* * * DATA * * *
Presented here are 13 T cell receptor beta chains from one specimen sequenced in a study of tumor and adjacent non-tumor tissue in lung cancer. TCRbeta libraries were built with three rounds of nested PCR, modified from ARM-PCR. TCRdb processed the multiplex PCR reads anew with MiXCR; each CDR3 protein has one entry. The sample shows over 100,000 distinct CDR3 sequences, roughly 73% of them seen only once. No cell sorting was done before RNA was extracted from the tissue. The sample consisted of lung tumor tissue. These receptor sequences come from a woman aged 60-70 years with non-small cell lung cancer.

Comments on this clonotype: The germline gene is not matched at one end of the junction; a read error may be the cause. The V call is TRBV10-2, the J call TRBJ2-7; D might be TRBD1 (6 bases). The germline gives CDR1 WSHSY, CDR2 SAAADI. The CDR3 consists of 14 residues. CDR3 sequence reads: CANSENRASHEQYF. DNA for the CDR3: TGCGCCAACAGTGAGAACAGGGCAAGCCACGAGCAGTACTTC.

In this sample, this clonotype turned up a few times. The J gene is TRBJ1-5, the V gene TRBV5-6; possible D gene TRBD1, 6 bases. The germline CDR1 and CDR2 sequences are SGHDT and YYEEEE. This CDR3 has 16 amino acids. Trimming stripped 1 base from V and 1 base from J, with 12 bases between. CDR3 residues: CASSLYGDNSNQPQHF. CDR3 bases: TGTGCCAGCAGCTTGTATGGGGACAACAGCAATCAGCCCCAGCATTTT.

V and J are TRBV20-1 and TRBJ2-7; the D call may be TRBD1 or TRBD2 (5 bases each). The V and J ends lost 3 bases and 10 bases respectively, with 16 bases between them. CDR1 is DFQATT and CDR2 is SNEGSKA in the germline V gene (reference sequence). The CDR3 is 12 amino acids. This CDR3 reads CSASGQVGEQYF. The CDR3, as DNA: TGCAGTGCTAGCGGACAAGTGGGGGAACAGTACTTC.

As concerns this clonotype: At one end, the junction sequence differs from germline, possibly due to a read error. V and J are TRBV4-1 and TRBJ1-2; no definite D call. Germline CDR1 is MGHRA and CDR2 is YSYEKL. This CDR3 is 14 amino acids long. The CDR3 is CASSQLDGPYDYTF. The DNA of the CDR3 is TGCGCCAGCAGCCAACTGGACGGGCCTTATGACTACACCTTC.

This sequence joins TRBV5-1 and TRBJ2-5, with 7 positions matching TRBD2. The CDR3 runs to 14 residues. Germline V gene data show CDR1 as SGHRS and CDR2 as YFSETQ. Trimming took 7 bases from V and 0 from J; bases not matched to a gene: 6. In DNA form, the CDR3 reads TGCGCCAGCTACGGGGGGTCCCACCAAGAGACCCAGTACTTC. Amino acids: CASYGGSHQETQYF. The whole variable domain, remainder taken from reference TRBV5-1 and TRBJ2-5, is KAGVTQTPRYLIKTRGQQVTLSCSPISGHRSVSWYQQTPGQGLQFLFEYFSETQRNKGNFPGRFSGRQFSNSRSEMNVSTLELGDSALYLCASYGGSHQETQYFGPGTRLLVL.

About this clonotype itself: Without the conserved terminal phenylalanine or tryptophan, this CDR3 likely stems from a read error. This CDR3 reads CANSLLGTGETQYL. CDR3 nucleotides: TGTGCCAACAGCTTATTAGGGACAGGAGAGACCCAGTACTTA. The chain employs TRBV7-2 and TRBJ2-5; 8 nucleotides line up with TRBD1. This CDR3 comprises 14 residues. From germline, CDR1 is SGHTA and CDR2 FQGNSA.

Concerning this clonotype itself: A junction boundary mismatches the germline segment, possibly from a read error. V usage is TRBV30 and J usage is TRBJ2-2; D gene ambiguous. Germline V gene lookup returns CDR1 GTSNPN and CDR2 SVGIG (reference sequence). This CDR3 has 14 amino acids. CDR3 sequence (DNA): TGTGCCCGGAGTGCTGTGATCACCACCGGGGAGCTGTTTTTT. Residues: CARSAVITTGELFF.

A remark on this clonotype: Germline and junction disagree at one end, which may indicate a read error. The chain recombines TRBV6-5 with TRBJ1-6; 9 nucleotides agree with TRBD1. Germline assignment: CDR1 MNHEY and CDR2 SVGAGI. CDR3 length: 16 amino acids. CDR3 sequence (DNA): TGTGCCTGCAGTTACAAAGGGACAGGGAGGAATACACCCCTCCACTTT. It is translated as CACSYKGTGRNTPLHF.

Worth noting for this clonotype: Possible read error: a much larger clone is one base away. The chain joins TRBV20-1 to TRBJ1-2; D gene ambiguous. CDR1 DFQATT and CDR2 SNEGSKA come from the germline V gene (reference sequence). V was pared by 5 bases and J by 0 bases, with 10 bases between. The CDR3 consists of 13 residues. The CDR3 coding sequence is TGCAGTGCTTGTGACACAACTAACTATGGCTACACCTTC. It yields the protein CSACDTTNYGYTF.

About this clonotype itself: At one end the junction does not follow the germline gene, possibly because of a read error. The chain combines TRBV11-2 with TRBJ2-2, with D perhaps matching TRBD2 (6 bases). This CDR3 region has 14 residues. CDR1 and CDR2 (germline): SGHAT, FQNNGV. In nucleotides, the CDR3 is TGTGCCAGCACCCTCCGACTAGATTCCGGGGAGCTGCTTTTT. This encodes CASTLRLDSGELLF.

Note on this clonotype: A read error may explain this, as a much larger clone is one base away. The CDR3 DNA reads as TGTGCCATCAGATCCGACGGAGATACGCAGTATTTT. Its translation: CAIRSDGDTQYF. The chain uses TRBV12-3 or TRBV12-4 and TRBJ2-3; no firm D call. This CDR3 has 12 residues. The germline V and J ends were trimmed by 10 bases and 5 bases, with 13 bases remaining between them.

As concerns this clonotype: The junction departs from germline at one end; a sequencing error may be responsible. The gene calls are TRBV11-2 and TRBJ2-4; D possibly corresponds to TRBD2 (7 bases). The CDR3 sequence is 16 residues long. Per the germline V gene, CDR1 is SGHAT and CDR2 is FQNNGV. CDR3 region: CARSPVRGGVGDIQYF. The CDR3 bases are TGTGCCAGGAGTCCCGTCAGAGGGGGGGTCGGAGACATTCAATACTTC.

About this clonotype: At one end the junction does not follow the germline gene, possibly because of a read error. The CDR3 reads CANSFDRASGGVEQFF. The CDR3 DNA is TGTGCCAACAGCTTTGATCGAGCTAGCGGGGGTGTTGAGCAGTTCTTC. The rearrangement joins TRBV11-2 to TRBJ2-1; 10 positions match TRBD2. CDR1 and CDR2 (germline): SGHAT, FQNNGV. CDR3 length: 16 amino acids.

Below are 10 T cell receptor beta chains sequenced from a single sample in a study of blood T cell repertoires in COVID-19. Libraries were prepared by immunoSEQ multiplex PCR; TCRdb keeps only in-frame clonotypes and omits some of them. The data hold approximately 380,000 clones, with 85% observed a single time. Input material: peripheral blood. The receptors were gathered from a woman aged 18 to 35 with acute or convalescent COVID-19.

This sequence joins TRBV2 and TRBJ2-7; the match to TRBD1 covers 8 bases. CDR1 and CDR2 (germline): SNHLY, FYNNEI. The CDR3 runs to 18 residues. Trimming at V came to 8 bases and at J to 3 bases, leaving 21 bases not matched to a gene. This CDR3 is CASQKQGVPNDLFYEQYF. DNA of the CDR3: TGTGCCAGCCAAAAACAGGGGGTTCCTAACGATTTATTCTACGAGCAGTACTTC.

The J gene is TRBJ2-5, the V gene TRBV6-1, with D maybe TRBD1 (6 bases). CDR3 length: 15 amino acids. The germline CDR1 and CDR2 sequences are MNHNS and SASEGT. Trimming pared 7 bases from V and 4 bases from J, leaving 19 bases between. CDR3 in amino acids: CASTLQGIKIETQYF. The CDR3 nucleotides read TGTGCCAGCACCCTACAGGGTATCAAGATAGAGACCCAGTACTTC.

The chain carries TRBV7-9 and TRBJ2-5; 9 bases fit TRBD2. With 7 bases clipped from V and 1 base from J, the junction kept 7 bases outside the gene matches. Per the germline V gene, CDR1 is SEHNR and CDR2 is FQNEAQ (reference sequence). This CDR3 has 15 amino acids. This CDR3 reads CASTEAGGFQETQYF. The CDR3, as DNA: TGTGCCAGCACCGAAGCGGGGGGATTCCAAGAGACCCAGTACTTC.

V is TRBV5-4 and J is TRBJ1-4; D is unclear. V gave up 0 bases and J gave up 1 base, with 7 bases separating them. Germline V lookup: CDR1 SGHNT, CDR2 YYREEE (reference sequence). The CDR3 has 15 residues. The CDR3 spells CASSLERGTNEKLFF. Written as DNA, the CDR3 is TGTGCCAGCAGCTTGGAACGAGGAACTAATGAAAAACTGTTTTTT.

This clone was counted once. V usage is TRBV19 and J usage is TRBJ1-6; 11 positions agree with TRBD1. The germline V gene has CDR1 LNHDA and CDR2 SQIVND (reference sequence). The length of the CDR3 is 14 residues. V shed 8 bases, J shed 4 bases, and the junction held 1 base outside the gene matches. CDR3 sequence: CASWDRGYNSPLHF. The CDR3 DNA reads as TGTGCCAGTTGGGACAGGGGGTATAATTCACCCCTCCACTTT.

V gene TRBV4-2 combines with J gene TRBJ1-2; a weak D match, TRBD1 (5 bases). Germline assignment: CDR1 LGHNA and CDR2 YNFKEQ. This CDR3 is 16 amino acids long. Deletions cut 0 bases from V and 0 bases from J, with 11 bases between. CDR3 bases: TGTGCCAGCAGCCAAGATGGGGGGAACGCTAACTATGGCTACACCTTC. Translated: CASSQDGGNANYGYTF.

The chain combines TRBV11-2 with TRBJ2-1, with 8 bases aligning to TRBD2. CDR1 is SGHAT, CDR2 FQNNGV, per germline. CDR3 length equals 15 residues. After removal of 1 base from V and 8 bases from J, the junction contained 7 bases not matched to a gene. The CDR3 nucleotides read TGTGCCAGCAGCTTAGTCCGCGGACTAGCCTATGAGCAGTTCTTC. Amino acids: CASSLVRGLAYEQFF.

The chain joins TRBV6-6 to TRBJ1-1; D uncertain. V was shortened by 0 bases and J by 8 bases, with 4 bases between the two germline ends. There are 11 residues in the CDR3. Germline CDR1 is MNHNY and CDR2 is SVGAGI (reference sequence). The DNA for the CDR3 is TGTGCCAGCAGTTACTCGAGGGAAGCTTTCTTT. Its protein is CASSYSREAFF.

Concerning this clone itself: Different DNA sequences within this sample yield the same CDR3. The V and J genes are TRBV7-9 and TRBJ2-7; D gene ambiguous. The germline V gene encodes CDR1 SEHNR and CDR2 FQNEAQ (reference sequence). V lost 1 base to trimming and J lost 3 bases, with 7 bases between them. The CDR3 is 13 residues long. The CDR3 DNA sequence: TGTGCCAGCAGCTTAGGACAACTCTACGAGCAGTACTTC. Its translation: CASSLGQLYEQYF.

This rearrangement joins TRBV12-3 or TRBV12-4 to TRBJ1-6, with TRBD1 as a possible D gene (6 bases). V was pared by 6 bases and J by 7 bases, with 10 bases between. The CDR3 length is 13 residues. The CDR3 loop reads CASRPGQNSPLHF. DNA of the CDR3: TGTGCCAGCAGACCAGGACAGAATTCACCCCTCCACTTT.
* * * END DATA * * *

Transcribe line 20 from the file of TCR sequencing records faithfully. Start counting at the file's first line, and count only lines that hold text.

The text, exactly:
This clone was counted once. V usage is TRBV19 and J usage is TRBJ1-6; 11 positions agree with TRBD1. The germline V gene has CDR1 LNHDA and CDR2 SQIVND (reference sequence). The length of the CDR3 is 14 residues. V shed 8 bases, J shed 4 bases, and the junction held 1 base outside the gene matches. CDR3 sequence: CASWDRGYNSPLHF. The CDR3 DNA reads as TGTGCCAGTTGGGACAGGGGGTATAATTCACCCCTCCACTTT.